The scarcity of Romano-British human remains from north-west England has hindered understanding of burial practice in this region. Here, we report on the excavation of human and non-human animal remains1 and material culture from Dog Hole Cave, Haverbrack. Foetal and neonatal infants had been interred alongside a horse burial and puppies, lambs, calves and piglets in the very latest Iron Age to early Romano-British period, while the mid- to late Roman period is characterised by burials of older individuals with copper-alloy jewellery and beads. This material culture is more characteristic of urban sites, while isotope analysis indicates that the later individuals were largely from the local area. We discuss these results in terms of burial ritual in Cumbria and rural acculturation. Supplementary material is available online (https://doi.org/10.1017/S0068113X20000136), and contains further information about the site and excavations, small finds, zooarchaeology, human osteology, site taphonomy, the palaeoenvironment, isotope methods and analysis, and finds listed in Benson and Bland 1963.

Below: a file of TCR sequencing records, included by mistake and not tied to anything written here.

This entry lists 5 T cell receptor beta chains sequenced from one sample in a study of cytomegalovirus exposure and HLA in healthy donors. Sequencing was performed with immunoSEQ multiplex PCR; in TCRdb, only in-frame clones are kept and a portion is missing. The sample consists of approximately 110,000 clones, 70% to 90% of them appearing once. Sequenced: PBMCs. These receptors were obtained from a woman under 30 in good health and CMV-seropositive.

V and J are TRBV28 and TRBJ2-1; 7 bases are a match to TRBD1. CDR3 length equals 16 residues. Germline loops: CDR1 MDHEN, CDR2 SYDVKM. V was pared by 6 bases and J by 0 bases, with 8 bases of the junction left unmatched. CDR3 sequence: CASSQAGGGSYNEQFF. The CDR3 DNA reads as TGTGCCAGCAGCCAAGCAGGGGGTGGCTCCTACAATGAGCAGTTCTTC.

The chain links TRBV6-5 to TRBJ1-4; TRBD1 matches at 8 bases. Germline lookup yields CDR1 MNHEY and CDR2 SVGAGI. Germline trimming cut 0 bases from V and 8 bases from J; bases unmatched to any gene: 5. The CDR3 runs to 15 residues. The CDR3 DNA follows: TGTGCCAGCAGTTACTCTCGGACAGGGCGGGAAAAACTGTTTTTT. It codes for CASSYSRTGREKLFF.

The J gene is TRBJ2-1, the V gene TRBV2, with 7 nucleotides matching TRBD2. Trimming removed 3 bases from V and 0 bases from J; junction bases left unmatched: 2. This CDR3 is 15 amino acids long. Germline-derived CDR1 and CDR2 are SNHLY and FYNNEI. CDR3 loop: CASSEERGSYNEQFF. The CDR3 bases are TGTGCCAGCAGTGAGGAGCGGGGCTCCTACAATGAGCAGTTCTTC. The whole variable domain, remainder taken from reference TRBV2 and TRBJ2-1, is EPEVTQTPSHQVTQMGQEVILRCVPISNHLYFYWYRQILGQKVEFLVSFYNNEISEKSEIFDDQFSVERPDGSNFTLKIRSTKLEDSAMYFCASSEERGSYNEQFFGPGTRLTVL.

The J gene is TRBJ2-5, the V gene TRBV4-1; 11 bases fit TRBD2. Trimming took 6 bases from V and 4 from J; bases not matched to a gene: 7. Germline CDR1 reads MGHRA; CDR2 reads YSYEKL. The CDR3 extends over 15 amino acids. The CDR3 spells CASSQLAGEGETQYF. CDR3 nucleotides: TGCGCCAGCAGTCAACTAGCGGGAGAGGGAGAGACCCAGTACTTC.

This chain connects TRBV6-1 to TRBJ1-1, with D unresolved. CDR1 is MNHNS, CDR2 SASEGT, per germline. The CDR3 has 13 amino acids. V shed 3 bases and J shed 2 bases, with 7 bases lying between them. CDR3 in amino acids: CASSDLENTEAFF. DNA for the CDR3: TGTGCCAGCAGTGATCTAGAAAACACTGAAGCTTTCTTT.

An important component of reintroduction is acclimatization to the release site. Movement parameters and breeding are common metrics used to infer the end of the acclimatization period, but the time taken to locate preferred food items is another important measure. We studied the diet of a reintroduced population of brushtail possums Trichosurus vulpecula in semi-arid South Australia over a 12 month period, investigating changes over time as well as the general diet. We used next-generation DNA sequencing to determine the contents of 253 scat samples, after creating a local plant reference library. Vegetation surveys were conducted monthly to account for availability. Dietary diversity and richness decreased significantly with time since release after availability was accounted for. We used Jacob's Index to assess selectivity; just 13.4% of available plant genera were significantly preferred overall, relative to availability. The mean proportion of preferred plant genera contained within individual samples increased significantly with time since release, but the frequency of occurrence of preferred plants did not. Five genera (Eucalyptus, Petalostylis, Maireana, Zygophyllum and Callitris) were present in more than half of samples. There was no difference in dietary preferences between sexes (Pianka overlap = 0.73). Our results suggest that acclimatization periods may be longer than those estimated via reproduction, changes in mass and movement parameters, but that under suitable conditions a changeable diet should not negatively affect reintroduction outcomes. Reintroduction projects should aim to extend post-release monitoring beyond the dietary acclimatization period and, for dry climates, diet should be monitored through a drought period.